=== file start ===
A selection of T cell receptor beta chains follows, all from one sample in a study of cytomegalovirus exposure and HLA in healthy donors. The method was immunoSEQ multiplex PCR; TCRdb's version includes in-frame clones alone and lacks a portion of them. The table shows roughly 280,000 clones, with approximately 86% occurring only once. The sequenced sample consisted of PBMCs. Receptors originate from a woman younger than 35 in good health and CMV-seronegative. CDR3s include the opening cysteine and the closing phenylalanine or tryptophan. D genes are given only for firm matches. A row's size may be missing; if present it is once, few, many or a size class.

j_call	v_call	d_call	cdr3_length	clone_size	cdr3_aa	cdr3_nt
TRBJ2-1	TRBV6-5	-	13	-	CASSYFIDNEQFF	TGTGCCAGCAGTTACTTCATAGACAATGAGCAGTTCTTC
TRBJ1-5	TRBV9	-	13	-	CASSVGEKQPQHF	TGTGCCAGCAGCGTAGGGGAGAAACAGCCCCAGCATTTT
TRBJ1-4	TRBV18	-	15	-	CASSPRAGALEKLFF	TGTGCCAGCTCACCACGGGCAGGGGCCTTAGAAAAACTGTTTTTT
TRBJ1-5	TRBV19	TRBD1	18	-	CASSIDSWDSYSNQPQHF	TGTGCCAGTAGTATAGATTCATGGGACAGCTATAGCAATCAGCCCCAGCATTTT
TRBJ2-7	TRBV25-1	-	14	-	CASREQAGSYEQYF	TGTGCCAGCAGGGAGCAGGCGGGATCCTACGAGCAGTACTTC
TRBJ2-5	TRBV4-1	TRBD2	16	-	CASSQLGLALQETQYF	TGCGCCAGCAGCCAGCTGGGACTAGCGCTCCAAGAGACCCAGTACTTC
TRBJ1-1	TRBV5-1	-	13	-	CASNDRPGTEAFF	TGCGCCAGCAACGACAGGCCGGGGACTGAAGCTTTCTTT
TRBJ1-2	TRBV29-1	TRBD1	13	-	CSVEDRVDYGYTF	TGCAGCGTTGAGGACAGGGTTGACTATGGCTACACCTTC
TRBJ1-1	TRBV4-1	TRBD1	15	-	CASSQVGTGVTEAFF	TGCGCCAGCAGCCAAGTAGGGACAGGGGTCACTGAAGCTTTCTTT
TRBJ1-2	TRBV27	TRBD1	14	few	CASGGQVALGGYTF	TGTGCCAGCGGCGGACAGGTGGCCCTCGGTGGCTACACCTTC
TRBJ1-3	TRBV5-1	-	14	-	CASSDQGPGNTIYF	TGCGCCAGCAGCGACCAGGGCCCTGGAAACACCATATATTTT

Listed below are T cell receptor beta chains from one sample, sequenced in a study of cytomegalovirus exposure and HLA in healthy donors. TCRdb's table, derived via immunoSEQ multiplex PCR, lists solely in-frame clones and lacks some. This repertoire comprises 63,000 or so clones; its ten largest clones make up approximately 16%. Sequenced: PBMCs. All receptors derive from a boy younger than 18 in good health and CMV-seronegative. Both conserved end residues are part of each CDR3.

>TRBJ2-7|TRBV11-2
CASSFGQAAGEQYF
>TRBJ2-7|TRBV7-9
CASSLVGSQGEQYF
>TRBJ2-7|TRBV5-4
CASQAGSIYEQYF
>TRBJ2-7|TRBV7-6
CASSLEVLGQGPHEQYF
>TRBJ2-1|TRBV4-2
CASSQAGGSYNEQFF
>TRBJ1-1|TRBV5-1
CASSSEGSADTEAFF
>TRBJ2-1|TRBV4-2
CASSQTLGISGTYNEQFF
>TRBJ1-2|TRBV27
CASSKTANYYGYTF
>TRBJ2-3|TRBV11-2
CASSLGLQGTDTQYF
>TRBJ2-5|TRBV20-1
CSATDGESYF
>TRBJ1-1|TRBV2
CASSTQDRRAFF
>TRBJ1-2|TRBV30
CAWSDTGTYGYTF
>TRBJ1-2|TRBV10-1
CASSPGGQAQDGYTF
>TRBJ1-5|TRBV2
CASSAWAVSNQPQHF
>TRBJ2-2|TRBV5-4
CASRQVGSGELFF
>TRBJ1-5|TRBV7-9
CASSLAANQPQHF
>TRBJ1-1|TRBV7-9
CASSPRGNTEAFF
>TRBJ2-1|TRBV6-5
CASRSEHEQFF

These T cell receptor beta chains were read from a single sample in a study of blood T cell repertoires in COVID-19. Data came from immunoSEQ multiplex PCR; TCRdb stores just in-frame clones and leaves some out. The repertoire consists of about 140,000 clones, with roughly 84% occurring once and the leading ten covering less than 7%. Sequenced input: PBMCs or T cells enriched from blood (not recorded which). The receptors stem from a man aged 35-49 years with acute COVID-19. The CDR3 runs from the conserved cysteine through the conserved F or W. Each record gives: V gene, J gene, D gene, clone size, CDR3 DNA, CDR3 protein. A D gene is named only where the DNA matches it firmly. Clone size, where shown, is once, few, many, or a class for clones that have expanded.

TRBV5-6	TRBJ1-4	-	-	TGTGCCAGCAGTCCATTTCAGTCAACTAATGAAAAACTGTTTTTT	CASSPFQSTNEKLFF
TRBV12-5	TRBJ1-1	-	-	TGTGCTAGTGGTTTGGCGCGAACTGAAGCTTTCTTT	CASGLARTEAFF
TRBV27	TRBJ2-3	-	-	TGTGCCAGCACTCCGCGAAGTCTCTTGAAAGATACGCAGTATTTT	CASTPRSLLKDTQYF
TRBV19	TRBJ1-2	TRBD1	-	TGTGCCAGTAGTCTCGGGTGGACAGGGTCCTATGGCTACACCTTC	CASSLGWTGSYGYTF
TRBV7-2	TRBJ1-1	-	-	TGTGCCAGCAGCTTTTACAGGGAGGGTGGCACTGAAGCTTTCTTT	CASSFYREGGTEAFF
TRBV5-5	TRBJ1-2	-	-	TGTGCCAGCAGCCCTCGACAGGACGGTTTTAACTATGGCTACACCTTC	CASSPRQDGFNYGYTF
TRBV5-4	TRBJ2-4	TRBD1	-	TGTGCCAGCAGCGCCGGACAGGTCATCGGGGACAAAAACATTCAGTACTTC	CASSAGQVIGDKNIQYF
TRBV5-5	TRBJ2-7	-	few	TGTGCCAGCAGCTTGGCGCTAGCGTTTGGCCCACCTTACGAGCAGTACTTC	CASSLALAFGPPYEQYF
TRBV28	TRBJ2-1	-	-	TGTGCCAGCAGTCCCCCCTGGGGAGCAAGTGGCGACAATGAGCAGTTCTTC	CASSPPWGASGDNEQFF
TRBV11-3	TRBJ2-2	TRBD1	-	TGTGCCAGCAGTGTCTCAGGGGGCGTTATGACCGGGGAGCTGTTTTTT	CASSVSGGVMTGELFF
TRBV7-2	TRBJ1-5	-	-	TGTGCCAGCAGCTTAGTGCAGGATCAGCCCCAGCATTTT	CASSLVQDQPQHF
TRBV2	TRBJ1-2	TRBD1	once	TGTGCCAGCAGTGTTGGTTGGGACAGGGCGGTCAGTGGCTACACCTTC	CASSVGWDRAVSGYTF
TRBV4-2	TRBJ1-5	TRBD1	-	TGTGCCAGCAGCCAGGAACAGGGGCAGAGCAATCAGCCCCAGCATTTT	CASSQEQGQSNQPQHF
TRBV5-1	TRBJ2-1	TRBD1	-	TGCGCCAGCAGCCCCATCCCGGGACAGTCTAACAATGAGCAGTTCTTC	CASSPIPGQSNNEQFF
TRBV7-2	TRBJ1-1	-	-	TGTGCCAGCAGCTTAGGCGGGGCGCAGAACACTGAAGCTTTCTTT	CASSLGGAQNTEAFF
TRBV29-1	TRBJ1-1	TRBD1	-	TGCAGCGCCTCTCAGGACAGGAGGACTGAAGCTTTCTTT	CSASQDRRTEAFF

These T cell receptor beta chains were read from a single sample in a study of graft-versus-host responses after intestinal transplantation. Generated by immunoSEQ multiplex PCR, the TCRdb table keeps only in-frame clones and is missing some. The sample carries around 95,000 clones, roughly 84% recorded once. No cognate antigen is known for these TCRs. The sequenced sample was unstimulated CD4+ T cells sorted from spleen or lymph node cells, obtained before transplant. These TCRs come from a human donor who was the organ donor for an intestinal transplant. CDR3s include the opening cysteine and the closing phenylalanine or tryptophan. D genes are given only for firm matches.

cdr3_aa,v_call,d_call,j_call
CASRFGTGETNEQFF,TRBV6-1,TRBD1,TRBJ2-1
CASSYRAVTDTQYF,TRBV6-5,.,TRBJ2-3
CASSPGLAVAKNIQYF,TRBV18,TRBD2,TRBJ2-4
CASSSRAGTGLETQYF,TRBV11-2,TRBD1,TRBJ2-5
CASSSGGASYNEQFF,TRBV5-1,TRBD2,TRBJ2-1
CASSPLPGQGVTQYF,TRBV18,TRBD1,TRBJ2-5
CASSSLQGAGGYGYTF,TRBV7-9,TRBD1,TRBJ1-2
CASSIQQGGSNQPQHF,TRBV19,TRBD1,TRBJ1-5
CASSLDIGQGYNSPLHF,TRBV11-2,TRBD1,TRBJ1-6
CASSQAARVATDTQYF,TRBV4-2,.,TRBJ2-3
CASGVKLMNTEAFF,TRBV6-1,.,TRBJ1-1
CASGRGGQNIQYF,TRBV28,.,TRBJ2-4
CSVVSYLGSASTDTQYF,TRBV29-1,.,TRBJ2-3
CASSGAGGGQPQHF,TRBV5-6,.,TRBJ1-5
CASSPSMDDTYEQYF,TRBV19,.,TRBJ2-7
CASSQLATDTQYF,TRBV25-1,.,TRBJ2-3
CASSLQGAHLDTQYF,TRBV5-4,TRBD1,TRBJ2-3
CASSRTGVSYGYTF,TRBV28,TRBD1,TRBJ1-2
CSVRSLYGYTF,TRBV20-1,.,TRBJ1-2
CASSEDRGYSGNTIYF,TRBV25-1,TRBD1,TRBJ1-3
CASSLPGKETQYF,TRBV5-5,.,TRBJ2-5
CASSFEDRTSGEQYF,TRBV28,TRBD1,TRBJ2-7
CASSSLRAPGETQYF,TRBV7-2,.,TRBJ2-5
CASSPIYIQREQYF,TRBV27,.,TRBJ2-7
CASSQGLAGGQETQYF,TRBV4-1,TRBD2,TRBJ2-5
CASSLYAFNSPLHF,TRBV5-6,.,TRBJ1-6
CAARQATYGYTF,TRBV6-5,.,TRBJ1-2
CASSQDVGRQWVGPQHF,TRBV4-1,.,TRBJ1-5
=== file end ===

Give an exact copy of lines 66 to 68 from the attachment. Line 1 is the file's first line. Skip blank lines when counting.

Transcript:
TRBV7-2	TRBJ1-1	-	-	TGTGCCAGCAGCTTAGGCGGGGCGCAGAACACTGAAGCTTTCTTT	CASSLGGAQNTEAFF
TRBV29-1	TRBJ1-1	TRBD1	-	TGCAGCGCCTCTCAGGACAGGAGGACTGAAGCTTTCTTT	CSASQDRRTEAFF

These T cell receptor beta chains were read from a single sample in a study of graft-versus-host responses after intestinal transplantation. Generated by immunoSEQ multiplex PCR, the TCRdb table keeps only in-frame clones and is missing some. The sample carries around 95,000 clones, roughly 84% recorded once. No cognate antigen is known for these TCRs. The sequenced sample was unstimulated CD4+ T cells sorted from spleen or lymph node cells, obtained before transplant. These TCRs come from a human donor who was the organ donor for an intestinal transplant. CDR3s include the opening cysteine and the closing phenylalanine or tryptophan. D genes are given only for firm matches.